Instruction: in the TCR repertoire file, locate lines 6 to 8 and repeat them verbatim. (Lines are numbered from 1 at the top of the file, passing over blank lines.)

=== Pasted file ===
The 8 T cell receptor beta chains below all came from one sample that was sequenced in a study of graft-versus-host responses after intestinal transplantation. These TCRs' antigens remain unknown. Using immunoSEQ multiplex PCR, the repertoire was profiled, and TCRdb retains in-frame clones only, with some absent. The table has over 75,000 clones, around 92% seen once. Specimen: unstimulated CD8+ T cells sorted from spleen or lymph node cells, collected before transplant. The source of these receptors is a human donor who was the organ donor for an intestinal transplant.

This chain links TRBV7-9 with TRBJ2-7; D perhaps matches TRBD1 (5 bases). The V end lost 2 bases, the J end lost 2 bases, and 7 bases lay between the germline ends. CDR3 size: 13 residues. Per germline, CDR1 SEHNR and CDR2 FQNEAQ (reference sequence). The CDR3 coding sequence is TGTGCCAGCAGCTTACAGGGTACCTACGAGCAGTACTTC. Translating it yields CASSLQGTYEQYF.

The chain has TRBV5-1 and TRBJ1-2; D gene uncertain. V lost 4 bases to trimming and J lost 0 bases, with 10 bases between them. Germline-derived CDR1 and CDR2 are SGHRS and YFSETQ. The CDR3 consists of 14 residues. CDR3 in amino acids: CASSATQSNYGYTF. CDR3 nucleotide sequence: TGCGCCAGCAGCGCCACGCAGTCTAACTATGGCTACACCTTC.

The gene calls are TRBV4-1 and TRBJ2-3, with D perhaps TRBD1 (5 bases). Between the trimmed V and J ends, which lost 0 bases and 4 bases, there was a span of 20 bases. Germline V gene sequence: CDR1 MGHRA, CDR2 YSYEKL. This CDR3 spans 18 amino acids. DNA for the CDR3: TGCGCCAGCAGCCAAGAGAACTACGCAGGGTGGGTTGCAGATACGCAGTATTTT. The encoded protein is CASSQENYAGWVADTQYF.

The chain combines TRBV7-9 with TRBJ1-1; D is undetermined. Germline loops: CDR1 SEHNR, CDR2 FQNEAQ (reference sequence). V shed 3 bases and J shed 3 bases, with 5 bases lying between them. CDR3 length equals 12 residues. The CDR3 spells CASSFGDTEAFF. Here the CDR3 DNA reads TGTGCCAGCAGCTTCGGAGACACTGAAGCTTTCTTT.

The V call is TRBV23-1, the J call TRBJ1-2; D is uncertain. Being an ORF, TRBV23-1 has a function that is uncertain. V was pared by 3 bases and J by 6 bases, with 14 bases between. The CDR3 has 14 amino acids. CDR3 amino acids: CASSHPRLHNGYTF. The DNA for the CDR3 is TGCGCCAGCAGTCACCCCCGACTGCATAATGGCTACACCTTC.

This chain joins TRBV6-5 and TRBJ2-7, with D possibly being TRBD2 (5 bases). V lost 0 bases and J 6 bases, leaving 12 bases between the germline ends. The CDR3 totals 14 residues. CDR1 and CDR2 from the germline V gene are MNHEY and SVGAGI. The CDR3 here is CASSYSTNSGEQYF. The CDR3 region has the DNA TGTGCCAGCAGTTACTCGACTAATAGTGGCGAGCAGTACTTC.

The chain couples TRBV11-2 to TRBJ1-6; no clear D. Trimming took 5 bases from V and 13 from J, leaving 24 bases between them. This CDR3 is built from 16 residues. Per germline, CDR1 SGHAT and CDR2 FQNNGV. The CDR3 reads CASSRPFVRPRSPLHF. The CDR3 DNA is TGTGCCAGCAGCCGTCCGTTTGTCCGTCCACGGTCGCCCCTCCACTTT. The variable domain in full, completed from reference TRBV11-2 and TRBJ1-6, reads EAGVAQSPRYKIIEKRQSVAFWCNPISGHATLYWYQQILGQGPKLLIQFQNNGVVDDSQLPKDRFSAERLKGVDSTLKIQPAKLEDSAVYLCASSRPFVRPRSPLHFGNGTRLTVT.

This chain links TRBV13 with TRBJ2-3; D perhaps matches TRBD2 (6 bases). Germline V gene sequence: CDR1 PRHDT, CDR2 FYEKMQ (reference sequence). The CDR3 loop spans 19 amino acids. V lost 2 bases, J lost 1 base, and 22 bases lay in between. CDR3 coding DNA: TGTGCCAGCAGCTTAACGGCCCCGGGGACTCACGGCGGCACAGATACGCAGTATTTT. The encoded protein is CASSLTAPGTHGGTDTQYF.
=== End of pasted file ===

The V call is TRBV23-1, the J call TRBJ1-2; D is uncertain. Being an ORF, TRBV23-1 has a function that is uncertain. V was pared by 3 bases and J by 6 bases, with 14 bases between. The CDR3 has 14 amino acids. CDR3 amino acids: CASSHPRLHNGYTF. The DNA for the CDR3 is TGCGCCAGCAGTCACCCCCGACTGCATAATGGCTACACCTTC.

This chain joins TRBV6-5 and TRBJ2-7, with D possibly being TRBD2 (5 bases). V lost 0 bases and J 6 bases, leaving 12 bases between the germline ends. The CDR3 totals 14 residues. CDR1 and CDR2 from the germline V gene are MNHEY and SVGAGI. The CDR3 here is CASSYSTNSGEQYF. The CDR3 region has the DNA TGTGCCAGCAGTTACTCGACTAATAGTGGCGAGCAGTACTTC.

The chain couples TRBV11-2 to TRBJ1-6; no clear D. Trimming took 5 bases from V and 13 from J, leaving 24 bases between them. This CDR3 is built from 16 residues. Per germline, CDR1 SGHAT and CDR2 FQNNGV. The CDR3 reads CASSRPFVRPRSPLHF. The CDR3 DNA is TGTGCCAGCAGCCGTCCGTTTGTCCGTCCACGGTCGCCCCTCCACTTT. The variable domain in full, completed from reference TRBV11-2 and TRBJ1-6, reads EAGVAQSPRYKIIEKRQSVAFWCNPISGHATLYWYQQILGQGPKLLIQFQNNGVVDDSQLPKDRFSAERLKGVDSTLKIQPAKLEDSAVYLCASSRPFVRPRSPLHFGNGTRLTVT.